Industry consensus has built around the concept since it was first floated by exchanges and trading firms in June, though many of the key details have yet to be worked out. Regulators have said they are interested in exploring the idea further.
"One method we are examining closely involves establishing limit-up/limit-down style trading parameters under which trades would have to be executed within a range tied to the national best bid and offer," SEC Chairman Mary Schapiro said at the Security Traders Association conference in Washington on Wednesday.
"This approach would prevent aberrant trades from occurring outside specified parameters, while still allowing trading to continue within the established limits," she said.

Asset allocation: il cuggino americano a confronto con quello italiano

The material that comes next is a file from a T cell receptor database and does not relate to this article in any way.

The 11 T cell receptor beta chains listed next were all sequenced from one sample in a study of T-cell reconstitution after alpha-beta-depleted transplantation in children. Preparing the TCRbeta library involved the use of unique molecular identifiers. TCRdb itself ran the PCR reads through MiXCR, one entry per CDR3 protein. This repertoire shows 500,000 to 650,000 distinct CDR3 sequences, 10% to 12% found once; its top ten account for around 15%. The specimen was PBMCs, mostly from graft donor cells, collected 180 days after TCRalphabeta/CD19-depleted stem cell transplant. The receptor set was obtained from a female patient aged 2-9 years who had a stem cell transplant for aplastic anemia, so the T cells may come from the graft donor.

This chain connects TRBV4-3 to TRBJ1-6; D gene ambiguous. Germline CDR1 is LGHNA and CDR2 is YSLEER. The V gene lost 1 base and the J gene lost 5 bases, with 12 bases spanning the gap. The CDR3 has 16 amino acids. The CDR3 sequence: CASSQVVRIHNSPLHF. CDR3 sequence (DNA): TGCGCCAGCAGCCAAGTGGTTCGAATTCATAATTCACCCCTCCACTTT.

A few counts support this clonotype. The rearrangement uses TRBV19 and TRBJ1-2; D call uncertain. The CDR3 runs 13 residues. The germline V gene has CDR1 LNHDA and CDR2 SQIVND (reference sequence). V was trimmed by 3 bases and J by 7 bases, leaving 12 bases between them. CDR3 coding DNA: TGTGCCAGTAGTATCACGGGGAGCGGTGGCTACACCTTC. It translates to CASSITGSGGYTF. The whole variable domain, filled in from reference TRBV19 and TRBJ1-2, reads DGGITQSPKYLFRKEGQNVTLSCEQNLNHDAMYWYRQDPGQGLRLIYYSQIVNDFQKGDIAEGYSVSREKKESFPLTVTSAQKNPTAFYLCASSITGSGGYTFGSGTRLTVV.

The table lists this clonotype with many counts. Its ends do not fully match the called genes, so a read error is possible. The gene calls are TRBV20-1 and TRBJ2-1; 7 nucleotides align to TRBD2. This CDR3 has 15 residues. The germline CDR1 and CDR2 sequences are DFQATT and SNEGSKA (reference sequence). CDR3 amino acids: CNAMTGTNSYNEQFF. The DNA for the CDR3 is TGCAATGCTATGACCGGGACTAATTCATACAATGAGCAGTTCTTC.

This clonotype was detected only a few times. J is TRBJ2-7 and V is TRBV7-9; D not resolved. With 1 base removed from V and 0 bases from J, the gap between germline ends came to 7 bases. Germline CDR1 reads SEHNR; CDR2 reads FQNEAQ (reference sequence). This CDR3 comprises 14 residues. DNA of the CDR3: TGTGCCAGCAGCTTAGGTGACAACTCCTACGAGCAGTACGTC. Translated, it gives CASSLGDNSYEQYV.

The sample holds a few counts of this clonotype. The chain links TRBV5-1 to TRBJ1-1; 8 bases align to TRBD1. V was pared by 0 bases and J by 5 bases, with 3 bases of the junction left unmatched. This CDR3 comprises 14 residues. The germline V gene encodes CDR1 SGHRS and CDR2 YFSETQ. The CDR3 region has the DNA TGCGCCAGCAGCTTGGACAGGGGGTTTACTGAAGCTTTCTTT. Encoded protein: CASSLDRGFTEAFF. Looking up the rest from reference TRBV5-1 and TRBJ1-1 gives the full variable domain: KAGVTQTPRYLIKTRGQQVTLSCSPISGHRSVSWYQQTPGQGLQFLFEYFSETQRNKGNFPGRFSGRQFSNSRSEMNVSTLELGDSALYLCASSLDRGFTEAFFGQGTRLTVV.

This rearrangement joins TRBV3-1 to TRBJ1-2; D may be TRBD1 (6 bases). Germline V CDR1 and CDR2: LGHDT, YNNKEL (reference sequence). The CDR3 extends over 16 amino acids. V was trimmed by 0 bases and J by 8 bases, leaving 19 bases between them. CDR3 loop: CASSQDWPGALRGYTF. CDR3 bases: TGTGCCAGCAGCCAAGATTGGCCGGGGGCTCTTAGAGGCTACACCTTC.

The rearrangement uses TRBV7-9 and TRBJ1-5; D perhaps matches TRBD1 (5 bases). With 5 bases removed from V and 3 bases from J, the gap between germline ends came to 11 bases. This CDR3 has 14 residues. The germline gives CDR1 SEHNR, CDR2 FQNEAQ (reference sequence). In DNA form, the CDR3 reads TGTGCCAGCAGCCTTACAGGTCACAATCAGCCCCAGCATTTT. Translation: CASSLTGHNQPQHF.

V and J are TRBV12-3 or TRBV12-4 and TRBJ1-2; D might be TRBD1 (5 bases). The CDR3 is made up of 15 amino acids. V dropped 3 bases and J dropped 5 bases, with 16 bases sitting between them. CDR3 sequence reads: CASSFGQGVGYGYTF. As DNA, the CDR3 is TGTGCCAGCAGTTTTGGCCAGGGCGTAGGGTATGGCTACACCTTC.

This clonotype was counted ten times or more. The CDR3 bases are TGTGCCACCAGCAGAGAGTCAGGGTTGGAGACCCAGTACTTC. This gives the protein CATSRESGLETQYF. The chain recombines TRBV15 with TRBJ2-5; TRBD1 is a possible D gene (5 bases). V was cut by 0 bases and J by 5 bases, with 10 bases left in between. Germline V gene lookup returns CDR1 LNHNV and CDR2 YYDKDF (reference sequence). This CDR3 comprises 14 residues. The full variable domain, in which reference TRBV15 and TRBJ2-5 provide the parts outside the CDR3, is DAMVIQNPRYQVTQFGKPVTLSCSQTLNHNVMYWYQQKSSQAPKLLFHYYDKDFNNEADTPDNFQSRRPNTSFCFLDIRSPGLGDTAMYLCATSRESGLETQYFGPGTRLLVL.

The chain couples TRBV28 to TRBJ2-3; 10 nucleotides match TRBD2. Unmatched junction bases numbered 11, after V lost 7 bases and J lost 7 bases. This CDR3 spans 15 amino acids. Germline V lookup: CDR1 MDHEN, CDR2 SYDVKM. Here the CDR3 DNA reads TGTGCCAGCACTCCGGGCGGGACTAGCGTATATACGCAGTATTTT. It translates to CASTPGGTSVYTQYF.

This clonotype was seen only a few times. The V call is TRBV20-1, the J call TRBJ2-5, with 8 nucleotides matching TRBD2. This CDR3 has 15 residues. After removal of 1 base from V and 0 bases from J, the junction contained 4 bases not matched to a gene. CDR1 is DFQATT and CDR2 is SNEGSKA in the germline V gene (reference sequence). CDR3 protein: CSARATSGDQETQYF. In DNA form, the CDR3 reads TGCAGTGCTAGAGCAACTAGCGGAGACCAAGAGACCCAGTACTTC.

Un lettore mi ha chiesto come si potrebbe riprodurre l'asset allocation che ho descritto in questo post utilizzando ETF negoziati a Milano, e come sarebbe andata.
Il portafoglio originario era costituito
Valorizzato in dollari e ribilanciato giornalmente (ma non lo consiglio per non incorrere in inutili spese di transizione, è sufficiente un ribilanciamento semestrale o annuale, oppure quando gli asset si allontano di oltre il 3-5% dall'allocazione ideale) nel periodo 24 ottobre 2007 - 23 settembre 2010 ha reso il 20.5% con un massimo drawdown di -14.4%.

Il clone italiano, con ETF armonizzati negoziati alla borsa di Milano, è così costituito:

Nel periodo 24 ottobre 2007 - 23 settembre 2010 il "cuggino italiano" ha reso il 20.3% con un massimo drawdown di -8% (addirittura meglio, anche grazie all'anticorrelazione tra dollaro e azioni e oro dell'ultimo paio d'anni).

venerdì 24 settembre 2010

Come sopravvivere a un mercato bipolare?

Ho trovato divertente la definizione di "mercato bipolare" in questo articolo del WSJ che giustamente inizia osservando come

The stock and bond markets are swinging daily between optimism and despair. Given all the whipsawing, you might be tempted to write the whole thing off and stay in cash.
But three easily followed indicators can help you make sense of today's chaotic, macro-driven trading environment—and maybe even get out in front of the next big move.